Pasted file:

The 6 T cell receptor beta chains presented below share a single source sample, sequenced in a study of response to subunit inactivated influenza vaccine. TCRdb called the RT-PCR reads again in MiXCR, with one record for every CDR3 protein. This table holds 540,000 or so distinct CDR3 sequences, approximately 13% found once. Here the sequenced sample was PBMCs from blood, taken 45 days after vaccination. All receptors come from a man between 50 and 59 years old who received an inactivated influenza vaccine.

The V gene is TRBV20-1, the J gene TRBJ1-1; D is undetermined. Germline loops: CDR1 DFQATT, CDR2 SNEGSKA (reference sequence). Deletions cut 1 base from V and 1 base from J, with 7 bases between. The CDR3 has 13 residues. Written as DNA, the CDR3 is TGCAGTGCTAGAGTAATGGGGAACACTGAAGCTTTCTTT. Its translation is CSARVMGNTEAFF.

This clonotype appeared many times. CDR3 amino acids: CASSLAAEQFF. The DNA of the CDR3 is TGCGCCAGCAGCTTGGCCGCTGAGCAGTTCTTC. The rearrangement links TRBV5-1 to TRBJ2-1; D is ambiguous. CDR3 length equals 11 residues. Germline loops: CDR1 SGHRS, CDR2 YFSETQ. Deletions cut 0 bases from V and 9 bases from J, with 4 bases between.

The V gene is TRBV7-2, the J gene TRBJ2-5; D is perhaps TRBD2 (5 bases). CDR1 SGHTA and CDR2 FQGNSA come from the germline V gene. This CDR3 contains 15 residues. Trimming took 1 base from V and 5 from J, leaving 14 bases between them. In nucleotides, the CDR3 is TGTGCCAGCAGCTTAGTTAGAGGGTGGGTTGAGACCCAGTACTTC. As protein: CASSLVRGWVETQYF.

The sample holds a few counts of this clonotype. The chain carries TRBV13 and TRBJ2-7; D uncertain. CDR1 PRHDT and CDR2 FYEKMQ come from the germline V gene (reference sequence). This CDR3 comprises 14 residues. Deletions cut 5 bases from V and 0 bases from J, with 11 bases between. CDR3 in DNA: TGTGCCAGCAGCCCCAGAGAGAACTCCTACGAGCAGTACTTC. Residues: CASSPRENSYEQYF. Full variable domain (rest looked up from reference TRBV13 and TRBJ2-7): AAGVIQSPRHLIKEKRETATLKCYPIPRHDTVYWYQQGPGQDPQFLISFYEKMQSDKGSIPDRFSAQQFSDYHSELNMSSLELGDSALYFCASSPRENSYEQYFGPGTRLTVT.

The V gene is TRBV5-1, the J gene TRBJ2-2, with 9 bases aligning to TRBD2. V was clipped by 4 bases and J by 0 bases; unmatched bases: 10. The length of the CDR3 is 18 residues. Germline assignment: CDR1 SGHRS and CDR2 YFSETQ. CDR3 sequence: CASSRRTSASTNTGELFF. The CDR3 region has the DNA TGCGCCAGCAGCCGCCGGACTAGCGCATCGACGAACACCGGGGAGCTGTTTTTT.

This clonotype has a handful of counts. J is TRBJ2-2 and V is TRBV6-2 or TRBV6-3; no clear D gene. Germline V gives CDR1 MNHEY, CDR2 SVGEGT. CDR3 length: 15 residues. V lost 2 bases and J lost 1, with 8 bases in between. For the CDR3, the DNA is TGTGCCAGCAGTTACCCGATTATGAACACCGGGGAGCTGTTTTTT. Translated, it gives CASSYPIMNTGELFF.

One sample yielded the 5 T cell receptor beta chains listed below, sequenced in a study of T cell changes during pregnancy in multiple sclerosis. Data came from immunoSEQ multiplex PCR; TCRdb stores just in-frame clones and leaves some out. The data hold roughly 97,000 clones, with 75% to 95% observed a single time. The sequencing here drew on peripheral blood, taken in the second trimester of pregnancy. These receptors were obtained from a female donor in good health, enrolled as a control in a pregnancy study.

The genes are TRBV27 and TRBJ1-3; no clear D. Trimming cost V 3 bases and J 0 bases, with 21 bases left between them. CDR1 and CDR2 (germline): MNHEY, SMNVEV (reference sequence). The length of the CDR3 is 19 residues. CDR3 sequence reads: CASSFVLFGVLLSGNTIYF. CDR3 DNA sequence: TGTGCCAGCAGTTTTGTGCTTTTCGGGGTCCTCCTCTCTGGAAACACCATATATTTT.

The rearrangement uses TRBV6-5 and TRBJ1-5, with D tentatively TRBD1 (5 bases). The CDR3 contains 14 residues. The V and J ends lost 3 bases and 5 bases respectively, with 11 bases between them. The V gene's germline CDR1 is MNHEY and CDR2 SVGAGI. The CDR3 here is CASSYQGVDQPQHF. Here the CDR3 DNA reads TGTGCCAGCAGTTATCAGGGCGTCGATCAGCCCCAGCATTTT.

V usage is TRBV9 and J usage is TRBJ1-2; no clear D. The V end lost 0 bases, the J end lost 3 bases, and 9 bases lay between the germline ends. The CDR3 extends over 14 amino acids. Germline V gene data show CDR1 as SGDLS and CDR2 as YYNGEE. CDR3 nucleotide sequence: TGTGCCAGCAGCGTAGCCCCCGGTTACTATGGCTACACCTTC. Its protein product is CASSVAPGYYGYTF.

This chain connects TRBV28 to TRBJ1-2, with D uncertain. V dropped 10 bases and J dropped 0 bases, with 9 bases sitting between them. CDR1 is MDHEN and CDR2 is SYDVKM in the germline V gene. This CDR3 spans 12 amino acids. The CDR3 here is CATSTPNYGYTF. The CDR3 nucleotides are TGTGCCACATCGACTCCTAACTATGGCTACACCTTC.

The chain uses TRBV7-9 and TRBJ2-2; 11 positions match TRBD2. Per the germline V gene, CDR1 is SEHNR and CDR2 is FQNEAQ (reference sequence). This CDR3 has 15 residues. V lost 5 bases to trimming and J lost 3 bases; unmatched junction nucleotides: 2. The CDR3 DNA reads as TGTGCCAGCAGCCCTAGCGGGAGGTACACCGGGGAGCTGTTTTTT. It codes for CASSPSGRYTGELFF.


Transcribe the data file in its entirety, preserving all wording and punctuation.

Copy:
The 6 T cell receptor beta chains presented below share a single source sample, sequenced in a study of response to subunit inactivated influenza vaccine. TCRdb called the RT-PCR reads again in MiXCR, with one record for every CDR3 protein. This table holds 540,000 or so distinct CDR3 sequences, approximately 13% found once. Here the sequenced sample was PBMCs from blood, taken 45 days after vaccination. All receptors come from a man between 50 and 59 years old who received an inactivated influenza vaccine.

The V gene is TRBV20-1, the J gene TRBJ1-1; D is undetermined. Germline loops: CDR1 DFQATT, CDR2 SNEGSKA (reference sequence). Deletions cut 1 base from V and 1 base from J, with 7 bases between. The CDR3 has 13 residues. Written as DNA, the CDR3 is TGCAGTGCTAGAGTAATGGGGAACACTGAAGCTTTCTTT. Its translation is CSARVMGNTEAFF.

This clonotype appeared many times. CDR3 amino acids: CASSLAAEQFF. The DNA of the CDR3 is TGCGCCAGCAGCTTGGCCGCTGAGCAGTTCTTC. The rearrangement links TRBV5-1 to TRBJ2-1; D is ambiguous. CDR3 length equals 11 residues. Germline loops: CDR1 SGHRS, CDR2 YFSETQ. Deletions cut 0 bases from V and 9 bases from J, with 4 bases between.

The V gene is TRBV7-2, the J gene TRBJ2-5; D is perhaps TRBD2 (5 bases). CDR1 SGHTA and CDR2 FQGNSA come from the germline V gene. This CDR3 contains 15 residues. Trimming took 1 base from V and 5 from J, leaving 14 bases between them. In nucleotides, the CDR3 is TGTGCCAGCAGCTTAGTTAGAGGGTGGGTTGAGACCCAGTACTTC. As protein: CASSLVRGWVETQYF.

The sample holds a few counts of this clonotype. The chain carries TRBV13 and TRBJ2-7; D uncertain. CDR1 PRHDT and CDR2 FYEKMQ come from the germline V gene (reference sequence). This CDR3 comprises 14 residues. Deletions cut 5 bases from V and 0 bases from J, with 11 bases between. CDR3 in DNA: TGTGCCAGCAGCCCCAGAGAGAACTCCTACGAGCAGTACTTC. Residues: CASSPRENSYEQYF. Full variable domain (rest looked up from reference TRBV13 and TRBJ2-7): AAGVIQSPRHLIKEKRETATLKCYPIPRHDTVYWYQQGPGQDPQFLISFYEKMQSDKGSIPDRFSAQQFSDYHSELNMSSLELGDSALYFCASSPRENSYEQYFGPGTRLTVT.

The V gene is TRBV5-1, the J gene TRBJ2-2, with 9 bases aligning to TRBD2. V was clipped by 4 bases and J by 0 bases; unmatched bases: 10. The length of the CDR3 is 18 residues. Germline assignment: CDR1 SGHRS and CDR2 YFSETQ. CDR3 sequence: CASSRRTSASTNTGELFF. The CDR3 region has the DNA TGCGCCAGCAGCCGCCGGACTAGCGCATCGACGAACACCGGGGAGCTGTTTTTT.

This clonotype has a handful of counts. J is TRBJ2-2 and V is TRBV6-2 or TRBV6-3; no clear D gene. Germline V gives CDR1 MNHEY, CDR2 SVGEGT. CDR3 length: 15 residues. V lost 2 bases and J lost 1, with 8 bases in between. For the CDR3, the DNA is TGTGCCAGCAGTTACCCGATTATGAACACCGGGGAGCTGTTTTTT. Translated, it gives CASSYPIMNTGELFF.

One sample yielded the 5 T cell receptor beta chains listed below, sequenced in a study of T cell changes during pregnancy in multiple sclerosis. Data came from immunoSEQ multiplex PCR; TCRdb stores just in-frame clones and leaves some out. The data hold roughly 97,000 clones, with 75% to 95% observed a single time. The sequencing here drew on peripheral blood, taken in the second trimester of pregnancy. These receptors were obtained from a female donor in good health, enrolled as a control in a pregnancy study.

The genes are TRBV27 and TRBJ1-3; no clear D. Trimming cost V 3 bases and J 0 bases, with 21 bases left between them. CDR1 and CDR2 (germline): MNHEY, SMNVEV (reference sequence). The length of the CDR3 is 19 residues. CDR3 sequence reads: CASSFVLFGVLLSGNTIYF. CDR3 DNA sequence: TGTGCCAGCAGTTTTGTGCTTTTCGGGGTCCTCCTCTCTGGAAACACCATATATTTT.

The rearrangement uses TRBV6-5 and TRBJ1-5, with D tentatively TRBD1 (5 bases). The CDR3 contains 14 residues. The V and J ends lost 3 bases and 5 bases respectively, with 11 bases between them. The V gene's germline CDR1 is MNHEY and CDR2 SVGAGI. The CDR3 here is CASSYQGVDQPQHF. Here the CDR3 DNA reads TGTGCCAGCAGTTATCAGGGCGTCGATCAGCCCCAGCATTTT.

V usage is TRBV9 and J usage is TRBJ1-2; no clear D. The V end lost 0 bases, the J end lost 3 bases, and 9 bases lay between the germline ends. The CDR3 extends over 14 amino acids. Germline V gene data show CDR1 as SGDLS and CDR2 as YYNGEE. CDR3 nucleotide sequence: TGTGCCAGCAGCGTAGCCCCCGGTTACTATGGCTACACCTTC. Its protein product is CASSVAPGYYGYTF.

This chain connects TRBV28 to TRBJ1-2, with D uncertain. V dropped 10 bases and J dropped 0 bases, with 9 bases sitting between them. CDR1 is MDHEN and CDR2 is SYDVKM in the germline V gene. This CDR3 spans 12 amino acids. The CDR3 here is CATSTPNYGYTF. The CDR3 nucleotides are TGTGCCACATCGACTCCTAACTATGGCTACACCTTC.

The chain uses TRBV7-9 and TRBJ2-2; 11 positions match TRBD2. Per the germline V gene, CDR1 is SEHNR and CDR2 is FQNEAQ (reference sequence). This CDR3 has 15 residues. V lost 5 bases to trimming and J lost 3 bases; unmatched junction nucleotides: 2. The CDR3 DNA reads as TGTGCCAGCAGCCCTAGCGGGAGGTACACCGGGGAGCTGTTTTTT. It codes for CASSPSGRYTGELFF.